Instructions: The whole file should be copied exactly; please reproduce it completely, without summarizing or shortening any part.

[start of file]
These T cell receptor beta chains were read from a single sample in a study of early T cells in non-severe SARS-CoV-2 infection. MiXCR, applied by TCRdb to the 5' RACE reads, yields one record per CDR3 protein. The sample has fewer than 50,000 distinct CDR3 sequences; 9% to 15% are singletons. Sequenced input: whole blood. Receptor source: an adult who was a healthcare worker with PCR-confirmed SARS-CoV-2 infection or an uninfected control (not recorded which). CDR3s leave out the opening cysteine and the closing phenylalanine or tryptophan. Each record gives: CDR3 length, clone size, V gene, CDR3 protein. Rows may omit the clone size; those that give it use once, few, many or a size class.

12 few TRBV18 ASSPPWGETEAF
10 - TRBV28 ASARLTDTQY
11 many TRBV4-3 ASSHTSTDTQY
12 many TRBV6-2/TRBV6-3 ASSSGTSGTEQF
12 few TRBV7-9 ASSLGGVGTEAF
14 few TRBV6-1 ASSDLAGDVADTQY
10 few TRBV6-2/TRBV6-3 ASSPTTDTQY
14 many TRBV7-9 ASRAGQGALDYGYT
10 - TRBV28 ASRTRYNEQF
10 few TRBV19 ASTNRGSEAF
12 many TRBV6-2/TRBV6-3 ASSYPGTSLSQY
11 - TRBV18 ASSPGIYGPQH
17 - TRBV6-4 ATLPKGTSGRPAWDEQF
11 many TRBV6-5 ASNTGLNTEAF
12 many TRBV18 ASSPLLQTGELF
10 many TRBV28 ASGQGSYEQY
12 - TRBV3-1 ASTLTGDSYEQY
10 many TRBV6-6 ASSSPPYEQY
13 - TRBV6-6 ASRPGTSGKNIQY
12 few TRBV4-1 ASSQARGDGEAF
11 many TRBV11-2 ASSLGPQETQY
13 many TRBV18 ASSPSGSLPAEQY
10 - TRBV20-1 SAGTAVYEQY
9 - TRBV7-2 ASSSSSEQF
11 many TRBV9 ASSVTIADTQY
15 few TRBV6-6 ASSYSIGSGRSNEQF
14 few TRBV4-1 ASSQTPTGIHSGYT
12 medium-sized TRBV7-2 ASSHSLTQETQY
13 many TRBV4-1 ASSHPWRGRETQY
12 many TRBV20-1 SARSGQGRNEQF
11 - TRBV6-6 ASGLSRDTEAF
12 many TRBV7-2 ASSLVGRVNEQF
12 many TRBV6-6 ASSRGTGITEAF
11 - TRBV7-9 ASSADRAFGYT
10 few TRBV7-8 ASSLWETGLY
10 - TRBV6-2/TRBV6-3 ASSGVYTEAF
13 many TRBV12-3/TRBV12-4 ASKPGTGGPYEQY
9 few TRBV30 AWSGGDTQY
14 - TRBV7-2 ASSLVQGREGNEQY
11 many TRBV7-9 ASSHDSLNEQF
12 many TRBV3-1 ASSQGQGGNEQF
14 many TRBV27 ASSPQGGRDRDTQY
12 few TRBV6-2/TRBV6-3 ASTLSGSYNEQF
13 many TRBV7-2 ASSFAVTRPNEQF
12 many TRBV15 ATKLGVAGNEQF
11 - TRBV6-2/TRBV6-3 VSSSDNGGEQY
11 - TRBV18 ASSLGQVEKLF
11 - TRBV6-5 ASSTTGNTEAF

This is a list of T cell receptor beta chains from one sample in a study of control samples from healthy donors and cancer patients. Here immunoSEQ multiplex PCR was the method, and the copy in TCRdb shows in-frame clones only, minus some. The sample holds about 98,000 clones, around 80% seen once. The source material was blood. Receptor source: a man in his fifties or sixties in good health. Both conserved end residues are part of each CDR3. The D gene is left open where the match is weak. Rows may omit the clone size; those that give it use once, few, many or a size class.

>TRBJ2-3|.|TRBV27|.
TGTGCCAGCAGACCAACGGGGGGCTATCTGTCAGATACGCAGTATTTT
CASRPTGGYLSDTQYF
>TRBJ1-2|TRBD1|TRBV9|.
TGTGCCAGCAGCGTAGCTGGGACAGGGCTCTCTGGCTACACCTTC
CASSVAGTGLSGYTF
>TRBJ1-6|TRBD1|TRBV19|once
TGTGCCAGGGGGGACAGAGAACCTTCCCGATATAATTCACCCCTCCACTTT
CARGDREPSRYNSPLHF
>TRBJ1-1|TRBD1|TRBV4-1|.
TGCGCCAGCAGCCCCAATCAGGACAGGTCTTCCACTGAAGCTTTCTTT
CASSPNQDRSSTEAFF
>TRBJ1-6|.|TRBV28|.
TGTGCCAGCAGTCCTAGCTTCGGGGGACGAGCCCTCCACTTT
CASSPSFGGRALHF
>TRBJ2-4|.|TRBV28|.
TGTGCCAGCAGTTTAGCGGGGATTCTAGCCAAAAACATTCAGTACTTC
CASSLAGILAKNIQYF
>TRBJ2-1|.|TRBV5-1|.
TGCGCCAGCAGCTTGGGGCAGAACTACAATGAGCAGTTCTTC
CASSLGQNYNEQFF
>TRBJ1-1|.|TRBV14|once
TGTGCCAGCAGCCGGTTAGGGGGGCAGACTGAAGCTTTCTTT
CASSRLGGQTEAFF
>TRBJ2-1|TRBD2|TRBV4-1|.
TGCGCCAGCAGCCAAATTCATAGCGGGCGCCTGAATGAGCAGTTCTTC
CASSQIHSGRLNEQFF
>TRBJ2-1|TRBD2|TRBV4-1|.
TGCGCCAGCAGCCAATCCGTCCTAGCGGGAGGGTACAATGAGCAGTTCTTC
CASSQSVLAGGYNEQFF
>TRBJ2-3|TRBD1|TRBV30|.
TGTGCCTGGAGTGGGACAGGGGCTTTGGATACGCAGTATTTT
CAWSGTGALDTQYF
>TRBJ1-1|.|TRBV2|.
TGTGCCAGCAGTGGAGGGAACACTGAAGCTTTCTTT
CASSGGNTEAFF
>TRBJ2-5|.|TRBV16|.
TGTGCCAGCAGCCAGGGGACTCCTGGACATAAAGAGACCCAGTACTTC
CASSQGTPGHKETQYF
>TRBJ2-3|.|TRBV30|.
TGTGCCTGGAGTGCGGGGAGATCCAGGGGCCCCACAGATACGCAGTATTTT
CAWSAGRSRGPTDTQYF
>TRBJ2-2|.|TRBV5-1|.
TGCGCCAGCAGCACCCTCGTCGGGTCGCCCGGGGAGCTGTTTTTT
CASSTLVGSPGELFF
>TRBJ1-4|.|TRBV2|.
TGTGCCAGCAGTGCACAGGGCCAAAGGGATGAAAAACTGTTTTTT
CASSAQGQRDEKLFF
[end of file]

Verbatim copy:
These T cell receptor beta chains were read from a single sample in a study of early T cells in non-severe SARS-CoV-2 infection. MiXCR, applied by TCRdb to the 5' RACE reads, yields one record per CDR3 protein. The sample has fewer than 50,000 distinct CDR3 sequences; 9% to 15% are singletons. Sequenced input: whole blood. Receptor source: an adult who was a healthcare worker with PCR-confirmed SARS-CoV-2 infection or an uninfected control (not recorded which). CDR3s leave out the opening cysteine and the closing phenylalanine or tryptophan. Each record gives: CDR3 length, clone size, V gene, CDR3 protein. Rows may omit the clone size; those that give it use once, few, many or a size class.

12 few TRBV18 ASSPPWGETEAF
10 - TRBV28 ASARLTDTQY
11 many TRBV4-3 ASSHTSTDTQY
12 many TRBV6-2/TRBV6-3 ASSSGTSGTEQF
12 few TRBV7-9 ASSLGGVGTEAF
14 few TRBV6-1 ASSDLAGDVADTQY
10 few TRBV6-2/TRBV6-3 ASSPTTDTQY
14 many TRBV7-9 ASRAGQGALDYGYT
10 - TRBV28 ASRTRYNEQF
10 few TRBV19 ASTNRGSEAF
12 many TRBV6-2/TRBV6-3 ASSYPGTSLSQY
11 - TRBV18 ASSPGIYGPQH
17 - TRBV6-4 ATLPKGTSGRPAWDEQF
11 many TRBV6-5 ASNTGLNTEAF
12 many TRBV18 ASSPLLQTGELF
10 many TRBV28 ASGQGSYEQY
12 - TRBV3-1 ASTLTGDSYEQY
10 many TRBV6-6 ASSSPPYEQY
13 - TRBV6-6 ASRPGTSGKNIQY
12 few TRBV4-1 ASSQARGDGEAF
11 many TRBV11-2 ASSLGPQETQY
13 many TRBV18 ASSPSGSLPAEQY
10 - TRBV20-1 SAGTAVYEQY
9 - TRBV7-2 ASSSSSEQF
11 many TRBV9 ASSVTIADTQY
15 few TRBV6-6 ASSYSIGSGRSNEQF
14 few TRBV4-1 ASSQTPTGIHSGYT
12 medium-sized TRBV7-2 ASSHSLTQETQY
13 many TRBV4-1 ASSHPWRGRETQY
12 many TRBV20-1 SARSGQGRNEQF
11 - TRBV6-6 ASGLSRDTEAF
12 many TRBV7-2 ASSLVGRVNEQF
12 many TRBV6-6 ASSRGTGITEAF
11 - TRBV7-9 ASSADRAFGYT
10 few TRBV7-8 ASSLWETGLY
10 - TRBV6-2/TRBV6-3 ASSGVYTEAF
13 many TRBV12-3/TRBV12-4 ASKPGTGGPYEQY
9 few TRBV30 AWSGGDTQY
14 - TRBV7-2 ASSLVQGREGNEQY
11 many TRBV7-9 ASSHDSLNEQF
12 many TRBV3-1 ASSQGQGGNEQF
14 many TRBV27 ASSPQGGRDRDTQY
12 few TRBV6-2/TRBV6-3 ASTLSGSYNEQF
13 many TRBV7-2 ASSFAVTRPNEQF
12 many TRBV15 ATKLGVAGNEQF
11 - TRBV6-2/TRBV6-3 VSSSDNGGEQY
11 - TRBV18 ASSLGQVEKLF
11 - TRBV6-5 ASSTTGNTEAF

This is a list of T cell receptor beta chains from one sample in a study of control samples from healthy donors and cancer patients. Here immunoSEQ multiplex PCR was the method, and the copy in TCRdb shows in-frame clones only, minus some. The sample holds about 98,000 clones, around 80% seen once. The source material was blood. Receptor source: a man in his fifties or sixties in good health. Both conserved end residues are part of each CDR3. The D gene is left open where the match is weak. Rows may omit the clone size; those that give it use once, few, many or a size class.

>TRBJ2-3|.|TRBV27|.
TGTGCCAGCAGACCAACGGGGGGCTATCTGTCAGATACGCAGTATTTT
CASRPTGGYLSDTQYF
>TRBJ1-2|TRBD1|TRBV9|.
TGTGCCAGCAGCGTAGCTGGGACAGGGCTCTCTGGCTACACCTTC
CASSVAGTGLSGYTF
>TRBJ1-6|TRBD1|TRBV19|once
TGTGCCAGGGGGGACAGAGAACCTTCCCGATATAATTCACCCCTCCACTTT
CARGDREPSRYNSPLHF
>TRBJ1-1|TRBD1|TRBV4-1|.
TGCGCCAGCAGCCCCAATCAGGACAGGTCTTCCACTGAAGCTTTCTTT
CASSPNQDRSSTEAFF
>TRBJ1-6|.|TRBV28|.
TGTGCCAGCAGTCCTAGCTTCGGGGGACGAGCCCTCCACTTT
CASSPSFGGRALHF
>TRBJ2-4|.|TRBV28|.
TGTGCCAGCAGTTTAGCGGGGATTCTAGCCAAAAACATTCAGTACTTC
CASSLAGILAKNIQYF
>TRBJ2-1|.|TRBV5-1|.
TGCGCCAGCAGCTTGGGGCAGAACTACAATGAGCAGTTCTTC
CASSLGQNYNEQFF
>TRBJ1-1|.|TRBV14|once
TGTGCCAGCAGCCGGTTAGGGGGGCAGACTGAAGCTTTCTTT
CASSRLGGQTEAFF
>TRBJ2-1|TRBD2|TRBV4-1|.
TGCGCCAGCAGCCAAATTCATAGCGGGCGCCTGAATGAGCAGTTCTTC
CASSQIHSGRLNEQFF
>TRBJ2-1|TRBD2|TRBV4-1|.
TGCGCCAGCAGCCAATCCGTCCTAGCGGGAGGGTACAATGAGCAGTTCTTC
CASSQSVLAGGYNEQFF
>TRBJ2-3|TRBD1|TRBV30|.
TGTGCCTGGAGTGGGACAGGGGCTTTGGATACGCAGTATTTT
CAWSGTGALDTQYF
>TRBJ1-1|.|TRBV2|.
TGTGCCAGCAGTGGAGGGAACACTGAAGCTTTCTTT
CASSGGNTEAFF
>TRBJ2-5|.|TRBV16|.
TGTGCCAGCAGCCAGGGGACTCCTGGACATAAAGAGACCCAGTACTTC
CASSQGTPGHKETQYF
>TRBJ2-3|.|TRBV30|.
TGTGCCTGGAGTGCGGGGAGATCCAGGGGCCCCACAGATACGCAGTATTTT
CAWSAGRSRGPTDTQYF
>TRBJ2-2|.|TRBV5-1|.
TGCGCCAGCAGCACCCTCGTCGGGTCGCCCGGGGAGCTGTTTTTT
CASSTLVGSPGELFF
>TRBJ1-4|.|TRBV2|.
TGTGCCAGCAGTGCACAGGGCCAAAGGGATGAAAAACTGTTTTTT
CASSAQGQRDEKLFF